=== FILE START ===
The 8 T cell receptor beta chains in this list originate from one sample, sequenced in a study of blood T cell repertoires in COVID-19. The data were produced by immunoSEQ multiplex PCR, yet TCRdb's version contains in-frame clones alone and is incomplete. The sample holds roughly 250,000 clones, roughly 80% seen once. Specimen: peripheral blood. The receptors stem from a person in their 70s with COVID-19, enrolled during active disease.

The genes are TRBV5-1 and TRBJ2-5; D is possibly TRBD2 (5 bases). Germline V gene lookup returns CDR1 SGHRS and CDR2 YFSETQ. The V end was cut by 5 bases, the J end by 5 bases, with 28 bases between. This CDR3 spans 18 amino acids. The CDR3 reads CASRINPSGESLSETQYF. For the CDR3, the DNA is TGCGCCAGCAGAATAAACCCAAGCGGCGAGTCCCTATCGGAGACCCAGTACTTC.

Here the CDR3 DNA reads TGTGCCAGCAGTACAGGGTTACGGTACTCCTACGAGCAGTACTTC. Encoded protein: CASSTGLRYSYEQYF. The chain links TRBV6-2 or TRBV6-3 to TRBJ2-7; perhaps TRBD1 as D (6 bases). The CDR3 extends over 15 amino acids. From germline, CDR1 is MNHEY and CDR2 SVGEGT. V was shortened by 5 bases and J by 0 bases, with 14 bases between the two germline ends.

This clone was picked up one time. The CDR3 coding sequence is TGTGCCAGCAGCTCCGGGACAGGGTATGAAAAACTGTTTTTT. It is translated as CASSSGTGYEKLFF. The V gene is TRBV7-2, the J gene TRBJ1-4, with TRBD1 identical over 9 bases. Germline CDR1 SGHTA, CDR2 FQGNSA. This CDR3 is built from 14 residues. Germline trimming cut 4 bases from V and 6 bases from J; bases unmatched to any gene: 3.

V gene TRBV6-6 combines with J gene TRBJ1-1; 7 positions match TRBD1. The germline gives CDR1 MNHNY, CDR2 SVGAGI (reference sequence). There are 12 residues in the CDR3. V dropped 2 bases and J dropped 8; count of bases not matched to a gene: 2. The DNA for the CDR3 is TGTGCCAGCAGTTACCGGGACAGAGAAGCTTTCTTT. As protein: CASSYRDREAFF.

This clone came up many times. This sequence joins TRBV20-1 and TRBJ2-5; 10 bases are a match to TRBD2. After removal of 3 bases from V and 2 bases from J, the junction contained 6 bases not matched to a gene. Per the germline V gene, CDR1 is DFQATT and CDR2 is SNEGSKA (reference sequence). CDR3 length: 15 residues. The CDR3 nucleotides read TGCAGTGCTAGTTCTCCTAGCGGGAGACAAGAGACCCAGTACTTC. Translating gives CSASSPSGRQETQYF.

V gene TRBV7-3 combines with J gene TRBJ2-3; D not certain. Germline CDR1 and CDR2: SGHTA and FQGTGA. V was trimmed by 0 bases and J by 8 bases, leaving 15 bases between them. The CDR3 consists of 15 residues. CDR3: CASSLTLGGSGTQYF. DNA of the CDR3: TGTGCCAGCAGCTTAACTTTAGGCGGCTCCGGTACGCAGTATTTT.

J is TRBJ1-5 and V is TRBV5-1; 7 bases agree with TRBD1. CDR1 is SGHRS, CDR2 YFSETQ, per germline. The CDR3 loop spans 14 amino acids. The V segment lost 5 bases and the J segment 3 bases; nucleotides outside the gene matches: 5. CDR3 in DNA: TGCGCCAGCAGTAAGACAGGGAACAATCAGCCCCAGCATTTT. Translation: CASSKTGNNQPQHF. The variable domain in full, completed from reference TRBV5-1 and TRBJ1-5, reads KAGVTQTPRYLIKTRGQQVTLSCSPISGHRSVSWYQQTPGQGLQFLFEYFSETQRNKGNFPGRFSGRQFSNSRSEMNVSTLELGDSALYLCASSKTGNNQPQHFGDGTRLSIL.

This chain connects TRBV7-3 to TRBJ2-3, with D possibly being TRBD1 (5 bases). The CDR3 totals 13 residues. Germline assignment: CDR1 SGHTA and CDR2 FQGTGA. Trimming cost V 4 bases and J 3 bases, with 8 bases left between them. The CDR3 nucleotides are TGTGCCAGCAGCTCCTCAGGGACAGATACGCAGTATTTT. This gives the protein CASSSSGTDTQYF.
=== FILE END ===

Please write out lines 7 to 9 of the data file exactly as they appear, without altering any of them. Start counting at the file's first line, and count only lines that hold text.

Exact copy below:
V gene TRBV7-3 combines with J gene TRBJ2-3; D not certain. Germline CDR1 and CDR2: SGHTA and FQGTGA. V was trimmed by 0 bases and J by 8 bases, leaving 15 bases between them. The CDR3 consists of 15 residues. CDR3: CASSLTLGGSGTQYF. DNA of the CDR3: TGTGCCAGCAGCTTAACTTTAGGCGGCTCCGGTACGCAGTATTTT.

J is TRBJ1-5 and V is TRBV5-1; 7 bases agree with TRBD1. CDR1 is SGHRS, CDR2 YFSETQ, per germline. The CDR3 loop spans 14 amino acids. The V segment lost 5 bases and the J segment 3 bases; nucleotides outside the gene matches: 5. CDR3 in DNA: TGCGCCAGCAGTAAGACAGGGAACAATCAGCCCCAGCATTTT. Translation: CASSKTGNNQPQHF. The variable domain in full, completed from reference TRBV5-1 and TRBJ1-5, reads KAGVTQTPRYLIKTRGQQVTLSCSPISGHRSVSWYQQTPGQGLQFLFEYFSETQRNKGNFPGRFSGRQFSNSRSEMNVSTLELGDSALYLCASSKTGNNQPQHFGDGTRLSIL.

This chain connects TRBV7-3 to TRBJ2-3, with D possibly being TRBD1 (5 bases). The CDR3 totals 13 residues. Germline assignment: CDR1 SGHTA and CDR2 FQGTGA. Trimming cost V 4 bases and J 3 bases, with 8 bases left between them. The CDR3 nucleotides are TGTGCCAGCAGCTCCTCAGGGACAGATACGCAGTATTTT. This gives the protein CASSSSGTDTQYF.